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What We Learned From Developing our DEI Playbook for Early Stage Startups

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JAN 25 - 2023

What We Learned From Developing our DEI Playbook for Early Stage Startups

Building a company by applying a DEI lens applied across the org builds trust and creates a stronger company. Period. 

Last week, we announced the publication of our DEI Playbook for early stage startups, in collaboration with JPMorgan Chase Commercial Banking (you can download it here). This resource gives operators for early stage startups a quick guide to developing a DEI (diversity, equity and inclusion) approach to their business with a set of tools and resources for culture, hiring, and product design. Why correct for missteps when you can slow down and build thoughtfully, from the get?   In publishing this playbook, we seek to offer steps to help founders get started, in the earliest days of company development. It’s not intended to be a holistic answer to DEI—rather, the beginning of the journey for a founder who likely has a full plate and is facing frequent, existential questions on how best to spend their time. 

Here are just a few key insights you’ll learn from the DEI Playbook:

  • The numbers don’t lie. In the face of painful founder statistics (2% of venture dollars are invested in women founders) and reports that make clear our shortcomings in the tech sector (despite racially diverse teams outperforming their peers by 35%, diversity is undermined by diversity pay gaps like Black engineers earning 13% less than white engineers ), too often, DEI is treated as a second-tier priority.

  • When committing to a DEI approach, start by asking yourself: what’s my “why”? There are various answers to this question of why invest in DEI now—here are a few questions you can ask yourself to get started:

    • What is my North Star - my company’s vision, mission and values? What impact am I looking to make with this company? What is driving me and my team's success?

    • What does a "good" work culture look and feel like for my employees?

    • What is important to me as I build my team? Who will be making decisions core to our success?

    • Who am I designing this product for (and in exchange, who am I un/intentionally not designing the product for)? 

    • What risks do I face if I don't do this work?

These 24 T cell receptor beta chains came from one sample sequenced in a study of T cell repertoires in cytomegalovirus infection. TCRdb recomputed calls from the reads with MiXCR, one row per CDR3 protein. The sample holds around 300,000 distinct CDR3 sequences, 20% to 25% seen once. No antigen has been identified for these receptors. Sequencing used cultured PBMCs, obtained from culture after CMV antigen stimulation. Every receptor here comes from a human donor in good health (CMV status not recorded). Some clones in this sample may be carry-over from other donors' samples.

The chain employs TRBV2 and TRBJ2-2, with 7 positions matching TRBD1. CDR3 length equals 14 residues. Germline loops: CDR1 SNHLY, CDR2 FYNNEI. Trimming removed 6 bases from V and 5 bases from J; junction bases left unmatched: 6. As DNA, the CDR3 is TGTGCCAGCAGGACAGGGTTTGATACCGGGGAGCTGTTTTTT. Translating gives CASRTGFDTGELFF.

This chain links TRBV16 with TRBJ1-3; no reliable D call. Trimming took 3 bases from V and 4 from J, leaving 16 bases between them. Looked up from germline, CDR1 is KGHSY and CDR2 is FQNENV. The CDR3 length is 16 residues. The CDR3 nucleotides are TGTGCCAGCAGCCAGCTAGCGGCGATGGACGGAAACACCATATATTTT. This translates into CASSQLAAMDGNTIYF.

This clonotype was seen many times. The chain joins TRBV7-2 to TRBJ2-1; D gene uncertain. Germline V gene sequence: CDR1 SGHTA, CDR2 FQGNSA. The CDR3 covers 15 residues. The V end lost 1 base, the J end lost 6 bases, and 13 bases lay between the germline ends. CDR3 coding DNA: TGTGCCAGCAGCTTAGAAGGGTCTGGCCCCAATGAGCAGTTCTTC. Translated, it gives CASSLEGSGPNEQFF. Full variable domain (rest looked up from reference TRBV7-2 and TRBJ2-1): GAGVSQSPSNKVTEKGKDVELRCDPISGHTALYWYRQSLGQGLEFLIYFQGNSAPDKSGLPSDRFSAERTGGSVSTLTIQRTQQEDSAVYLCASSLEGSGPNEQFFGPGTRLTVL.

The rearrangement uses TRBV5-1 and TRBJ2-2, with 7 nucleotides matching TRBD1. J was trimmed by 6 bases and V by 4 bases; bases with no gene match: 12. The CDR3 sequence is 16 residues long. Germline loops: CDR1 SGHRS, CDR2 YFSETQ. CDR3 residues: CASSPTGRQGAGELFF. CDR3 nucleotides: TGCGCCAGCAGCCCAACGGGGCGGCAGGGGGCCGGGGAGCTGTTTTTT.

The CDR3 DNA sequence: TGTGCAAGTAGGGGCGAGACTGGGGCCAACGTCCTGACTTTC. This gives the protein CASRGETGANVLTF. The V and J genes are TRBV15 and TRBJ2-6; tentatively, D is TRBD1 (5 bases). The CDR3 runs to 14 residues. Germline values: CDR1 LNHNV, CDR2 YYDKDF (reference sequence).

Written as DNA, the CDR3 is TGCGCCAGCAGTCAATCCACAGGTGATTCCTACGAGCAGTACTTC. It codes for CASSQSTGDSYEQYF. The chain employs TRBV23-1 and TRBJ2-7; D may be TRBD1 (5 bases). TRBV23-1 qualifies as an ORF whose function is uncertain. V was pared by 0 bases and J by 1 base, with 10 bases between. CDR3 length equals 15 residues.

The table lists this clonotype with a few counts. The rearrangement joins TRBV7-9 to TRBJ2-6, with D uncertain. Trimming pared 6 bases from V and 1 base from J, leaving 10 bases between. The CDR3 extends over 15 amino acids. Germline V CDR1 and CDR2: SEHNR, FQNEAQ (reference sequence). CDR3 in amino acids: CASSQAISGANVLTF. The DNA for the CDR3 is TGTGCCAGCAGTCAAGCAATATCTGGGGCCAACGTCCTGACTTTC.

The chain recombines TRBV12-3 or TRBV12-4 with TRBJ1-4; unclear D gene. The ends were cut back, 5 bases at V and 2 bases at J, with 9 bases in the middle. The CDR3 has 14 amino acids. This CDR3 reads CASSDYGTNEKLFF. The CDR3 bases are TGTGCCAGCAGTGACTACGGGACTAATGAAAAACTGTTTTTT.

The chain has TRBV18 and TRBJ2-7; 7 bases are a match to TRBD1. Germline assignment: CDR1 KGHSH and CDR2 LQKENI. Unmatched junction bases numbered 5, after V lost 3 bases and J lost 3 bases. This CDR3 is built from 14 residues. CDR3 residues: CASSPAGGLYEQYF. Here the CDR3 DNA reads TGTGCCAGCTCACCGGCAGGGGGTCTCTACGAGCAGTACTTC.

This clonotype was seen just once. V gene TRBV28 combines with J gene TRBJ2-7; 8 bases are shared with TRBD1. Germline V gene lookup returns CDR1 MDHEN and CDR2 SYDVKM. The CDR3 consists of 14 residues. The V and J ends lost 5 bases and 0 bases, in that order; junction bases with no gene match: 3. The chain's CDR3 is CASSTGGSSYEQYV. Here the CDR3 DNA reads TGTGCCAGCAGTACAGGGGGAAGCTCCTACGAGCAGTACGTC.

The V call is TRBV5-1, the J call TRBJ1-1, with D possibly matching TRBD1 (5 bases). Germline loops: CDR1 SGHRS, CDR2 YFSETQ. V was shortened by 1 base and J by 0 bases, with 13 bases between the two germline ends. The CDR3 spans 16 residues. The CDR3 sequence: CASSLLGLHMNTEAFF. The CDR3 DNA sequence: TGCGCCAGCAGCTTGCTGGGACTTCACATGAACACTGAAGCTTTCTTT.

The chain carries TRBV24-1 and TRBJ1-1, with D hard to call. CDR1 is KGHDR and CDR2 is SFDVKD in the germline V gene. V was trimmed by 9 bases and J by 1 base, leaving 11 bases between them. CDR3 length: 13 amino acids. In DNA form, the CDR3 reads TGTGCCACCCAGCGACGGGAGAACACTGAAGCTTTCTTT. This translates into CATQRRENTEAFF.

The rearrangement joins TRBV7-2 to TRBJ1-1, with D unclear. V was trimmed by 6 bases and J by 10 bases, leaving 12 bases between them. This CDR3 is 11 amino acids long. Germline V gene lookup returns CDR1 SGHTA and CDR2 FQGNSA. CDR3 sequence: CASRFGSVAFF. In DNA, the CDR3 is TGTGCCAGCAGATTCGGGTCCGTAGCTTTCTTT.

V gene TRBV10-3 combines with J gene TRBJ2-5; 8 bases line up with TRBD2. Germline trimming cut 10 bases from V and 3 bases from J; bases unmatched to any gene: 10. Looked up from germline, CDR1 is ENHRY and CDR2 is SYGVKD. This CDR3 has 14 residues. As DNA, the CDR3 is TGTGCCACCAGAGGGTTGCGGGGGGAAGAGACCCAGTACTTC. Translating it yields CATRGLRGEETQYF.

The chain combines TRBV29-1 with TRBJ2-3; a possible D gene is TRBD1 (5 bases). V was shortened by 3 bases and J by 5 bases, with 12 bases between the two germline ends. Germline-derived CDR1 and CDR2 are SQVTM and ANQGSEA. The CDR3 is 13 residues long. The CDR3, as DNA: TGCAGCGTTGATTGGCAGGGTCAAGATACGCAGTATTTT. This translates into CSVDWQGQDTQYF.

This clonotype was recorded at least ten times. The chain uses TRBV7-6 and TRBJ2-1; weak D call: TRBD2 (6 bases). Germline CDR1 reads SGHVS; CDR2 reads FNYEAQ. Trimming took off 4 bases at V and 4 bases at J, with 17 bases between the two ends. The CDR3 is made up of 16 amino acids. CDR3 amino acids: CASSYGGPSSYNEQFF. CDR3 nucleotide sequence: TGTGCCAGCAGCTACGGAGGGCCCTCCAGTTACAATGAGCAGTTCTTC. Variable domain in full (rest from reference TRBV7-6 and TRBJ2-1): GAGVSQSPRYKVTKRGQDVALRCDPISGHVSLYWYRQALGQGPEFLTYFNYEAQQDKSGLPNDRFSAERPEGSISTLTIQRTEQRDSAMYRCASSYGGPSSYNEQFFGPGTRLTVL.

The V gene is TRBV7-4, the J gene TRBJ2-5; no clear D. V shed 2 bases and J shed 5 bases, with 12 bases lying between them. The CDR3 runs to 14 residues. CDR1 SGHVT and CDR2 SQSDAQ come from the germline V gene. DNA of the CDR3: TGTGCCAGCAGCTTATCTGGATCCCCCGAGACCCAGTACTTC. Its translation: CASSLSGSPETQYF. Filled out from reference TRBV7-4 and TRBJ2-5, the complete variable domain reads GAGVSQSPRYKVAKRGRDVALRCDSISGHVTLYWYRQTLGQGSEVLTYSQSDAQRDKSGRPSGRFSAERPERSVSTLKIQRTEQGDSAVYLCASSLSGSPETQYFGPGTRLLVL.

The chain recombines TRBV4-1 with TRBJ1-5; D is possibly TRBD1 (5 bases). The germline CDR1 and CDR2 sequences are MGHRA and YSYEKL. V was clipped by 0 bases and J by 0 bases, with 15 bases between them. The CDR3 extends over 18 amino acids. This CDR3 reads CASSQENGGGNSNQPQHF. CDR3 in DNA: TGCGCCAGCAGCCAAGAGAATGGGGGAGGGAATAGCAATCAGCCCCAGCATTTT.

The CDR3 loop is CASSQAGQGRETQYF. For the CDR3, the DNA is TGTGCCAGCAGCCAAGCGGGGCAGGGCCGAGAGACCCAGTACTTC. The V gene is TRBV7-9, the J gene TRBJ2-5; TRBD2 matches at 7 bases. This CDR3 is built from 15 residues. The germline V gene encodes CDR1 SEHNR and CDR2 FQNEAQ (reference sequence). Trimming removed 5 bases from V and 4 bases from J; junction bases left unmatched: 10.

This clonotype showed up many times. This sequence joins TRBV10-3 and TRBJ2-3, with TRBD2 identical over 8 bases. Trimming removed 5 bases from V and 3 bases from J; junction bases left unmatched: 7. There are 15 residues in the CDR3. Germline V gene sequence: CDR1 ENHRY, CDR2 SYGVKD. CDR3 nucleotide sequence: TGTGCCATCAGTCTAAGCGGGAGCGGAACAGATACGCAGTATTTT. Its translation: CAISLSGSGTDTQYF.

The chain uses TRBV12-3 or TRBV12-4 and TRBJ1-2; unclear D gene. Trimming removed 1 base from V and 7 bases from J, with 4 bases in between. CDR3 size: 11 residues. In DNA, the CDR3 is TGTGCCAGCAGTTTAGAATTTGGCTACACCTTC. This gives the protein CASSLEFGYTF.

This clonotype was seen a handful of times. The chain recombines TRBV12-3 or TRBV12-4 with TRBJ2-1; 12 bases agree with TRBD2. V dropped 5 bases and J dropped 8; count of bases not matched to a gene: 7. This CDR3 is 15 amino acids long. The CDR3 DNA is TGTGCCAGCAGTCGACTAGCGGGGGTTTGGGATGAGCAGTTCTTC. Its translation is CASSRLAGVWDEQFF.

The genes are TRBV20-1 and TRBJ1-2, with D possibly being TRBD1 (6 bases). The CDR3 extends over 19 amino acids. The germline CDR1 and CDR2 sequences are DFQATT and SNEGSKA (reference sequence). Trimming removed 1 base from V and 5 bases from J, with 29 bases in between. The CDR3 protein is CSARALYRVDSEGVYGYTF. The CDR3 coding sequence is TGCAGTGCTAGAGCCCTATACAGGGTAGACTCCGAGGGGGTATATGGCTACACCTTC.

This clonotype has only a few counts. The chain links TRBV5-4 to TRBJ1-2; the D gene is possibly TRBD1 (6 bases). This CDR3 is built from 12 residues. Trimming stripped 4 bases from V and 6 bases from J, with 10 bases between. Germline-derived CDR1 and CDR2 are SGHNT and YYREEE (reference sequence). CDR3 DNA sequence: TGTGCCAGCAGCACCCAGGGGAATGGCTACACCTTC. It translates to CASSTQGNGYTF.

• Thinking about recruiting has evolved beyond “Hire fast, fire faster.” Instead, we have learned from our friends at Mathison (a Company Ventures portfolio company that focuses on diversity recruiting and analytics) that a founder must focus on building an inclusive culture first, followed by a concerted effort to recruit with that inclusivity in mind. This promotes an environment that supports their new hires’ success.

  • Hiring extends beyond your full-time team. You may want to start by considering how you're championing diversity with your early contractors, vendors and other service providers. Every one of these partners can help you build a stronger company through a wider lens of experience. By establishing supplier diversity guidelines and internal accountability metrics, and by leveraging certifying bodies, you can create a much wider impact with your business. Look to the following organizations for great vendors:

    • Women's Business Enterprise National Council (WBENC)

    • National Minority Supplier Diversity Council (NMSDC)

    • National LGBT Chamber of Commerce (NGLCC)

    • Disability:IN

    • National Veteran Business Development Council (NVBDC)

Bringing a diversity, equity and inclusion lens to building a startup fosters trust, authentically, and can create business value, but the work is active, ongoing and involves a deep leadership commitment. At Company Ventures, we’re reflecting on these same questions and on our own DEI journey as an investment firm. It is work that’s never done, requires consistent reflection and improvement, and is best embedded in all levels of the organization. Find more insights in our DEI Playbook, which you can download on our website.

DEI Playbook